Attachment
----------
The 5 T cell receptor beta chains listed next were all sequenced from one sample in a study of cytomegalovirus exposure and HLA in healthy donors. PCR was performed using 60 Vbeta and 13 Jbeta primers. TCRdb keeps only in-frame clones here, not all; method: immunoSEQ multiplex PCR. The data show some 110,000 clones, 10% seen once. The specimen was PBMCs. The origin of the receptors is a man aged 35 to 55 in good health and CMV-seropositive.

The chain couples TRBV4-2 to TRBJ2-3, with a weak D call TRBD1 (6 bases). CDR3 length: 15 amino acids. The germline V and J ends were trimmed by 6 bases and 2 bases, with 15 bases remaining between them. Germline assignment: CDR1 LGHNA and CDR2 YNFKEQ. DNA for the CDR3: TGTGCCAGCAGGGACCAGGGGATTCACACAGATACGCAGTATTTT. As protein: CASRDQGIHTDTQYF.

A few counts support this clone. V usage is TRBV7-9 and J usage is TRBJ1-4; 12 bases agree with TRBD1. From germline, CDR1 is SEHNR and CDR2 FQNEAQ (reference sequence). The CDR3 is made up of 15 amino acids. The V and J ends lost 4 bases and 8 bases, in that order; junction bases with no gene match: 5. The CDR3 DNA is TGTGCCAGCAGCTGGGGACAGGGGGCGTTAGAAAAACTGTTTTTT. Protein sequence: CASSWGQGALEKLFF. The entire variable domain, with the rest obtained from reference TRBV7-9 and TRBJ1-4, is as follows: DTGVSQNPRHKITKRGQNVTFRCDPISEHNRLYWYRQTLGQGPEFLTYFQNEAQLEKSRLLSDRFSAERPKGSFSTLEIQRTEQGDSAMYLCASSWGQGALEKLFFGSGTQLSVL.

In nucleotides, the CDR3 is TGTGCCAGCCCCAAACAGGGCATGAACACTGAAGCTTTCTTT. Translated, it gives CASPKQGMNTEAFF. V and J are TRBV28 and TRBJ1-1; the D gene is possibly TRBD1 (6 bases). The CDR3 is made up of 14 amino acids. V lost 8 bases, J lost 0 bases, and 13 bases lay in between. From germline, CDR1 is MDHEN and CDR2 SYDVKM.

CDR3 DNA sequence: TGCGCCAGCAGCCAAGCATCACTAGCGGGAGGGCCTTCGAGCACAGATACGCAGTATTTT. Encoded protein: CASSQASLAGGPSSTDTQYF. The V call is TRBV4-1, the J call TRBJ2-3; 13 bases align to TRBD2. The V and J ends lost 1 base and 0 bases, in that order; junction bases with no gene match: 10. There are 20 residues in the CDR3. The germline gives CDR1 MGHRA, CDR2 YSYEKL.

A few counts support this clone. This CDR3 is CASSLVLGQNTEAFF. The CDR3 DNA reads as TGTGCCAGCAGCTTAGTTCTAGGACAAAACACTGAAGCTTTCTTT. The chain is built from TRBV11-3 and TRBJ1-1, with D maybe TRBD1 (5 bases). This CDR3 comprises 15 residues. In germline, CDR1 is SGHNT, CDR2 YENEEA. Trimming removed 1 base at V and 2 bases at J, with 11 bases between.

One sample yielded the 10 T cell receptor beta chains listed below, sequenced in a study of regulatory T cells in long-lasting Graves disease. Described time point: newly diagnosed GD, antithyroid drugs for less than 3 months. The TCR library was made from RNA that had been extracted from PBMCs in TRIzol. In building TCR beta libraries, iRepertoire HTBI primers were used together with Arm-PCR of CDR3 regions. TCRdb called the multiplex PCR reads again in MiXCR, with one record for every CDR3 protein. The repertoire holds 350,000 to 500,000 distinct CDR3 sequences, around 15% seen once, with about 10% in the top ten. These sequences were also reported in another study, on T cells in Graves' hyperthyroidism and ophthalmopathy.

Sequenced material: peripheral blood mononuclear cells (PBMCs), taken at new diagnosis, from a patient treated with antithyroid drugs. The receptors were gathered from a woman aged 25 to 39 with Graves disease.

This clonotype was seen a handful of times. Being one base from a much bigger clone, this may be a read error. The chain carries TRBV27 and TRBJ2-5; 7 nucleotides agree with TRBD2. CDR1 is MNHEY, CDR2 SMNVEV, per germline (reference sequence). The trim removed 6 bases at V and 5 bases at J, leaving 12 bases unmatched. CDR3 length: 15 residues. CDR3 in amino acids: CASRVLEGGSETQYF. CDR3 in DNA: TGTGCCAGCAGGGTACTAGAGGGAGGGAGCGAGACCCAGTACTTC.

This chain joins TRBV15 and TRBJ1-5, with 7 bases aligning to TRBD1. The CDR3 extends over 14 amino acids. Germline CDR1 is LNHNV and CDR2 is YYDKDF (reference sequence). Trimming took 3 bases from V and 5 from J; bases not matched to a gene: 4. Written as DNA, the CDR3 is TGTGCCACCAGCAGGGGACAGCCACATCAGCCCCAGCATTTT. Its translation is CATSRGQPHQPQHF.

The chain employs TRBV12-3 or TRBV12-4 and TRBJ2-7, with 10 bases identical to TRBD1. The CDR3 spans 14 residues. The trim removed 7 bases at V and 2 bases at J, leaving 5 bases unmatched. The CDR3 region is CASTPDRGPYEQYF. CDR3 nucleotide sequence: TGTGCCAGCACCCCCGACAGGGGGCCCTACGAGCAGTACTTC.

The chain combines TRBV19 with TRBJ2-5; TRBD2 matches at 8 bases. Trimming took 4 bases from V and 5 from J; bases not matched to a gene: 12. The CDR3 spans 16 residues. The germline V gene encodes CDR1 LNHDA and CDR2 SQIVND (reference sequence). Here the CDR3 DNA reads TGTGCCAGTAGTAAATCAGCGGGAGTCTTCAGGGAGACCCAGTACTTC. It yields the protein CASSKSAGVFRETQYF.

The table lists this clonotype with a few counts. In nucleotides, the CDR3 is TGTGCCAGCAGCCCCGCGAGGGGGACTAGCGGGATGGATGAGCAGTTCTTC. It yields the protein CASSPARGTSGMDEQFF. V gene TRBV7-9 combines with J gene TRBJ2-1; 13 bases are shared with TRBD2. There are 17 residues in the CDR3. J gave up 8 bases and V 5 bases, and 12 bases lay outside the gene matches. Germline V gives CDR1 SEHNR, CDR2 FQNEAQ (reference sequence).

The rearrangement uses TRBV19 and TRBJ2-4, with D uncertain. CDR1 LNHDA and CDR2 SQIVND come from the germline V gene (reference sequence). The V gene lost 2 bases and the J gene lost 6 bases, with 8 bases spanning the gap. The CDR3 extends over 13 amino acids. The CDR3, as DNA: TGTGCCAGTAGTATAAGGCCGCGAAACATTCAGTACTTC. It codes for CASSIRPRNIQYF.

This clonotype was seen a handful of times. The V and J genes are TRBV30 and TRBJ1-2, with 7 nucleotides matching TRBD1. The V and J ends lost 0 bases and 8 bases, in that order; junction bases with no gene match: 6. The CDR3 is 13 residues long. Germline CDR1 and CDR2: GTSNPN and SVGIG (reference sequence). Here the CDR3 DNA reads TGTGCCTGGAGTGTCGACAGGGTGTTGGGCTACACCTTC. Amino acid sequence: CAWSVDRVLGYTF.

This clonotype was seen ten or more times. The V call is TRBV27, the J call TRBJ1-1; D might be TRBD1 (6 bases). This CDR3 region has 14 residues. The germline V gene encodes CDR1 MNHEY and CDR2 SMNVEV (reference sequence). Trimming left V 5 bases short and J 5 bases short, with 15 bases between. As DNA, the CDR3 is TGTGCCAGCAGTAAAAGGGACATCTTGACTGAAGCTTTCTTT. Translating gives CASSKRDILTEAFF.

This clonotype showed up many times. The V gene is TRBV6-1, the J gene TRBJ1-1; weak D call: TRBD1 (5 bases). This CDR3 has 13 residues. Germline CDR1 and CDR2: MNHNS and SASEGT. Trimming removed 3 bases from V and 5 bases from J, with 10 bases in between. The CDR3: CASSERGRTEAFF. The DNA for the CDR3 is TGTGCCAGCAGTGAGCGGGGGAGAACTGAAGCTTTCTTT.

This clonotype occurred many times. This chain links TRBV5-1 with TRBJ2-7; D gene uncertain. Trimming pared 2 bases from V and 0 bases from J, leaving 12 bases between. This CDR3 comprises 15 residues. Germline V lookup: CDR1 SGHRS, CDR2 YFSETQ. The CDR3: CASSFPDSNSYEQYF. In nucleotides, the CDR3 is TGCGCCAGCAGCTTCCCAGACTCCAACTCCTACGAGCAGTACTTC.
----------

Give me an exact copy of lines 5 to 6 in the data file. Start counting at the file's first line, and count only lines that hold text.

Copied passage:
CDR3 DNA sequence: TGCGCCAGCAGCCAAGCATCACTAGCGGGAGGGCCTTCGAGCACAGATACGCAGTATTTT. Encoded protein: CASSQASLAGGPSSTDTQYF. The V call is TRBV4-1, the J call TRBJ2-3; 13 bases align to TRBD2. The V and J ends lost 1 base and 0 bases, in that order; junction bases with no gene match: 10. There are 20 residues in the CDR3. The germline gives CDR1 MGHRA, CDR2 YSYEKL.

A few counts support this clone. This CDR3 is CASSLVLGQNTEAFF. The CDR3 DNA reads as TGTGCCAGCAGCTTAGTTCTAGGACAAAACACTGAAGCTTTCTTT. The chain is built from TRBV11-3 and TRBJ1-1, with D maybe TRBD1 (5 bases). This CDR3 comprises 15 residues. In germline, CDR1 is SGHNT, CDR2 YENEEA. Trimming removed 1 base at V and 2 bases at J, with 11 bases between.